Proto-MPEX wraps up research operations, opens new scientific questions

The prototype of the Material Plasma Exposure eXperiment (Proto-MPEX) at Oak Ridge National Laboratory officially wrapped up its research operations in late April, after almost seven years of service.

“Proto-MPEX delivered multiple first-of-a-kind demonstrations that are key to the development of world-leading linear plasma devices for advancing the science of plasma material interactions in fusion,” said Juergen Rapp, MPEX chief scientist.

As a forerunner of the Material Plasma Exposure eXperiment (MPEX) now preparing for construction, Proto-MPEX helped set the foundation for the science of plasma material interactions (PMI). The device also supported development of research techniques for study of materials capable of withstanding the extreme conditions inside fusion reactors. In fusion environments, subatomic particles are subjected to temperatures hotter than the center of the Sun and magnetic fields hundreds of thousands of times stronger than the Earth’s.

Since beginning operations in May 2014, scientists executed close to 30,000 plasma pulses in Proto-MPEX. These activities provided a wealth of data that have yielded more than 56 publications to date. At least half a dozen graduate students contributed to the research.

One important accomplishment on Proto-MPEX was testing of a novel heating concept called electron Bernstein wave heating (EBW), that allows for a wave to be absorbed in a very high-density magnetized plasma produced by a powerful helicon. This heating method requires rigorous, precise calculations and had not been tried before, said Rapp.

“Launcher precision are the key words here,” he said. “Other concepts don’t approach the same problem this way, and the fact that we were able to test it successfully is one of the contributions of Proto-MPEX.”

Another significant achievement was the successful demonstration for the first time of ion heating in a high-density linear plasma. But as successful as the prototype was, it also opened new questions for the team, specifically about the materials used to reduce impurities.

“Our initial plan was to use a thin tungsten layer to cover the cylindrical ceramic helicon window of the plasma source to reduce the release of impurities. This worked but it caused the resulting plasma to be weak. Moving forward, we’ll need to find a different solution for reducing either the impurity sources or the transport of the impurities from the source to the target, so that our PMI studies will not be influenced by those impurities,” explained Rapp.

Proto-MPEX will now be disassembled and stored to make space for the construction of MPEX, a linear plasma device to study PMI at levels consistent with future fusion power reactors. The team, however, hopes to reconfigure components from Proto-MPEX later in a different space, to continue their work on the science of PMI.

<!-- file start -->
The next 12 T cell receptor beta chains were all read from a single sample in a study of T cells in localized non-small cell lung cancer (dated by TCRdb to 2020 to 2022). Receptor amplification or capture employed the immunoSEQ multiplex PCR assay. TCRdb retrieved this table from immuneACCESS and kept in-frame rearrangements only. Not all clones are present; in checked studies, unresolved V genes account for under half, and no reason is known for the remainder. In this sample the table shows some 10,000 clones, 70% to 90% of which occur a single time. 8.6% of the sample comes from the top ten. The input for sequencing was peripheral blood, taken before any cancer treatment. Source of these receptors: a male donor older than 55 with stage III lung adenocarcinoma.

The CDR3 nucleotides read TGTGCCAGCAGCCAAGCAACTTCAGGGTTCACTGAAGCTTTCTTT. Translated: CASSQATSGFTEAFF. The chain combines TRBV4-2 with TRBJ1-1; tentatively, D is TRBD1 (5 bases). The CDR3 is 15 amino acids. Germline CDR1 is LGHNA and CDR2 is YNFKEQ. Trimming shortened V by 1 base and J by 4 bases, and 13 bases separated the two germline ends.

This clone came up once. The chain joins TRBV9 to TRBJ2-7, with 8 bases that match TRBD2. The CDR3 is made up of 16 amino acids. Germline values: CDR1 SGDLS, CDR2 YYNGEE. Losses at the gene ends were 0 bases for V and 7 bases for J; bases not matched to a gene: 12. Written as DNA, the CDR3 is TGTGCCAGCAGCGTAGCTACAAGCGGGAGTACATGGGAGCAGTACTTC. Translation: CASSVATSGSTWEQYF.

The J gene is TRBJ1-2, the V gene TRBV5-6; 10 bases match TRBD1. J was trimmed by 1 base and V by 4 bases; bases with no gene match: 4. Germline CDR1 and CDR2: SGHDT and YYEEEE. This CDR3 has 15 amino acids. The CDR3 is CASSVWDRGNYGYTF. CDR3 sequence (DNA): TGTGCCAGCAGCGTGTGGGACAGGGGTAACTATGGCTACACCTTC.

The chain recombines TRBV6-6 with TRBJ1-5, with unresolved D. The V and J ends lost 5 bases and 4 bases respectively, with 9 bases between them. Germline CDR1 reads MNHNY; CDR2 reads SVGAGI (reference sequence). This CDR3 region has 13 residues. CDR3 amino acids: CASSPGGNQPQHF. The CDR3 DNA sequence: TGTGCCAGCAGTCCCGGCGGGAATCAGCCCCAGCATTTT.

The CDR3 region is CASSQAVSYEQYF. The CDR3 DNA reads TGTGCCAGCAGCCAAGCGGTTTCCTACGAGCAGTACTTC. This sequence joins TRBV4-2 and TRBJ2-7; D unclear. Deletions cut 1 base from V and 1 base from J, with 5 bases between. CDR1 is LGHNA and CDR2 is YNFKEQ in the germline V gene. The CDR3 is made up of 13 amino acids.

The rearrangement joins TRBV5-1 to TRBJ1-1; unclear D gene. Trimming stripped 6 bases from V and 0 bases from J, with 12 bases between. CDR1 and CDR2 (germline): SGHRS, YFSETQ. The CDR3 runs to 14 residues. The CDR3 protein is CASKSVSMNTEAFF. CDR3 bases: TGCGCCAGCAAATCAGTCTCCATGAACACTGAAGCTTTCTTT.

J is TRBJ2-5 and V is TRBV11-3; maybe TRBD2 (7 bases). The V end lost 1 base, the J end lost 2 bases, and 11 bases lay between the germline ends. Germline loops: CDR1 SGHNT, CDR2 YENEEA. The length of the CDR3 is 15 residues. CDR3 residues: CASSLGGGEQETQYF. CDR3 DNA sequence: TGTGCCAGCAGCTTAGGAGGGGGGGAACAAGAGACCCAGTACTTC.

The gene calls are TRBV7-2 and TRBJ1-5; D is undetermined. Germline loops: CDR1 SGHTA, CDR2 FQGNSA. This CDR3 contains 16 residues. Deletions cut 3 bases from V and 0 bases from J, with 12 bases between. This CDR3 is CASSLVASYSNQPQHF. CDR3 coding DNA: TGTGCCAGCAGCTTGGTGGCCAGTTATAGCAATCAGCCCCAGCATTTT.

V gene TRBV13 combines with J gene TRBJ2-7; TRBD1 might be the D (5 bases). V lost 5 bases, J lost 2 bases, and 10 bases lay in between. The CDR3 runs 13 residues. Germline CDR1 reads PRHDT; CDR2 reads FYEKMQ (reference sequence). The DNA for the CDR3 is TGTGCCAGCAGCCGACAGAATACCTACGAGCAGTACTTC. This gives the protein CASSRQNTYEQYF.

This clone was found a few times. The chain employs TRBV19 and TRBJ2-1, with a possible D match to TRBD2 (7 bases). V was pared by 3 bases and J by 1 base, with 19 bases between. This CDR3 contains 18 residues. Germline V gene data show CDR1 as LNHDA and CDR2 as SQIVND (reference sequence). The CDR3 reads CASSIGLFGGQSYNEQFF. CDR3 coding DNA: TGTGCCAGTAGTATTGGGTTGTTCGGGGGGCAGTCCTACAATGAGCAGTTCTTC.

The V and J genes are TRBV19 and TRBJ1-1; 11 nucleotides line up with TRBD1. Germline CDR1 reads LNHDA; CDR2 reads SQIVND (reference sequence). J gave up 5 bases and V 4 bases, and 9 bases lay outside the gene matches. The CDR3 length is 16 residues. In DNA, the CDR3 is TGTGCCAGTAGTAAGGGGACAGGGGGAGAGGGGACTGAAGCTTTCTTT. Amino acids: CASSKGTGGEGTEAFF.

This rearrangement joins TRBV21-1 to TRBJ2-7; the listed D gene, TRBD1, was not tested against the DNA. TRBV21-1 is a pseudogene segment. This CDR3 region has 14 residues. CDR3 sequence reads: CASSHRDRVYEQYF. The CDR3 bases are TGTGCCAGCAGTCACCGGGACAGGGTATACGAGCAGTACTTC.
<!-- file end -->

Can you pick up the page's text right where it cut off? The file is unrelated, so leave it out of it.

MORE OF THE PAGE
“We hope to support continued research in the reduction of impurity sources, heating physics, improved diagnostics, and component lifetimes. Together with MPEX we can accelerate our understanding of PMI science,” said Rapp.

Scientific resourcefulness

Proto-MPEX received support from ORNL’s Laboratory Directed Research and Development (LDRD) program and DOE’s Office of Science.

To build Proto-MPEX, the team reutilized pieces from retired fusion devices, such as the ELMO Bumpy Torus (EBT) experiment, a device first built in 1973 to study plasma heating and equilibrium in closed magnetic field-line systems. EBT was designed with the concept of plasma heating and confinement over electron rings, with state-of-the-art magnetic field coils that were specifically designed for it. After the project was decommissioned in the 1980s, ORNL retained various components, including 13 of the magnet coils which were later used in designing the initial pieces of Proto-MPEX in 2010.

The team also tapped into other retired devices for components, including two power supplies previously belonging to the Advanced Toroidal Facility (ATF), an ORNL project recognized as one of the world’s largest stellarator experiments built in the 1980s.

Additionally, the team reused gyrotrons from both EBT and ATF, and then built and custom-ordered other components, such as vacuum pieces and plasma-facing components, some of which were acquired through international collaborations.

The use of refurbished components in the design and construction of new fusion devices has been used before in other countries. The Netherlands employed this concept when building both Pilot-PSI, the forerunner of MagnumPSI, a linear plasma device capable of replicating the expected exhaust system, or divertor, conditions at ITER. When MPEX begins experiments, scientists will be looking closely at the way plasma interacts with the potential divertor materials for a fusion pilot plant.

—Andrea Schneibel

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